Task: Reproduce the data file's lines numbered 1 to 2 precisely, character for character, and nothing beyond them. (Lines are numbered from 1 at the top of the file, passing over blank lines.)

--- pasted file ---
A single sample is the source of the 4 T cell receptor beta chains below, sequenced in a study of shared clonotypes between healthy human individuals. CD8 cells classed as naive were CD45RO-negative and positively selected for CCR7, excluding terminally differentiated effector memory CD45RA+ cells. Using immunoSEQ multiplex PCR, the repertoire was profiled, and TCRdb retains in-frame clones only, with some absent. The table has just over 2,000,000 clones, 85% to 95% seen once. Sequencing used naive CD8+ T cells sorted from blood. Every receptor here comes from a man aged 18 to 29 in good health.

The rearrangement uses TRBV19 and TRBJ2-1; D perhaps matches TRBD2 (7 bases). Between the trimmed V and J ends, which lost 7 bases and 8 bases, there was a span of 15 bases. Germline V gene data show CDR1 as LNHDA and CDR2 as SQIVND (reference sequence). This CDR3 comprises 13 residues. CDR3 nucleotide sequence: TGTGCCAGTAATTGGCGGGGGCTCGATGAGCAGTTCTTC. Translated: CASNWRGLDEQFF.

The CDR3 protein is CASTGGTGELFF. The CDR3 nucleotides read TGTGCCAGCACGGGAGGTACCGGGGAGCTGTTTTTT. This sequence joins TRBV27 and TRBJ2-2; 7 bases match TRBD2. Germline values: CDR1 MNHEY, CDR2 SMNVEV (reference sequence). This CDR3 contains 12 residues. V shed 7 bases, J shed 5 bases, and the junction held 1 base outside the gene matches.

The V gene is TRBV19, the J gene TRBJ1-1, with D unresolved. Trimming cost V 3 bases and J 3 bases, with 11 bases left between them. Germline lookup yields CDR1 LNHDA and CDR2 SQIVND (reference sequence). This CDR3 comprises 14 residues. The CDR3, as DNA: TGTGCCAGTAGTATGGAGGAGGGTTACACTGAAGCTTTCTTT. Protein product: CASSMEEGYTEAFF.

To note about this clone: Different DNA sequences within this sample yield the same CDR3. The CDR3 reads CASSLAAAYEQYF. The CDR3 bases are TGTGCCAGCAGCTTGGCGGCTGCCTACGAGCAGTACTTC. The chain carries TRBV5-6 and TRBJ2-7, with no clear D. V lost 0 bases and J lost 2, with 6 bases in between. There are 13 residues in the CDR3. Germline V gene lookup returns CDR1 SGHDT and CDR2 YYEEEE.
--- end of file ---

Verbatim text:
A single sample is the source of the 4 T cell receptor beta chains below, sequenced in a study of shared clonotypes between healthy human individuals. CD8 cells classed as naive were CD45RO-negative and positively selected for CCR7, excluding terminally differentiated effector memory CD45RA+ cells. Using immunoSEQ multiplex PCR, the repertoire was profiled, and TCRdb retains in-frame clones only, with some absent. The table has just over 2,000,000 clones, 85% to 95% seen once. Sequencing used naive CD8+ T cells sorted from blood. Every receptor here comes from a man aged 18 to 29 in good health.

The rearrangement uses TRBV19 and TRBJ2-1; D perhaps matches TRBD2 (7 bases). Between the trimmed V and J ends, which lost 7 bases and 8 bases, there was a span of 15 bases. Germline V gene data show CDR1 as LNHDA and CDR2 as SQIVND (reference sequence). This CDR3 comprises 13 residues. CDR3 nucleotide sequence: TGTGCCAGTAATTGGCGGGGGCTCGATGAGCAGTTCTTC. Translated: CASNWRGLDEQFF.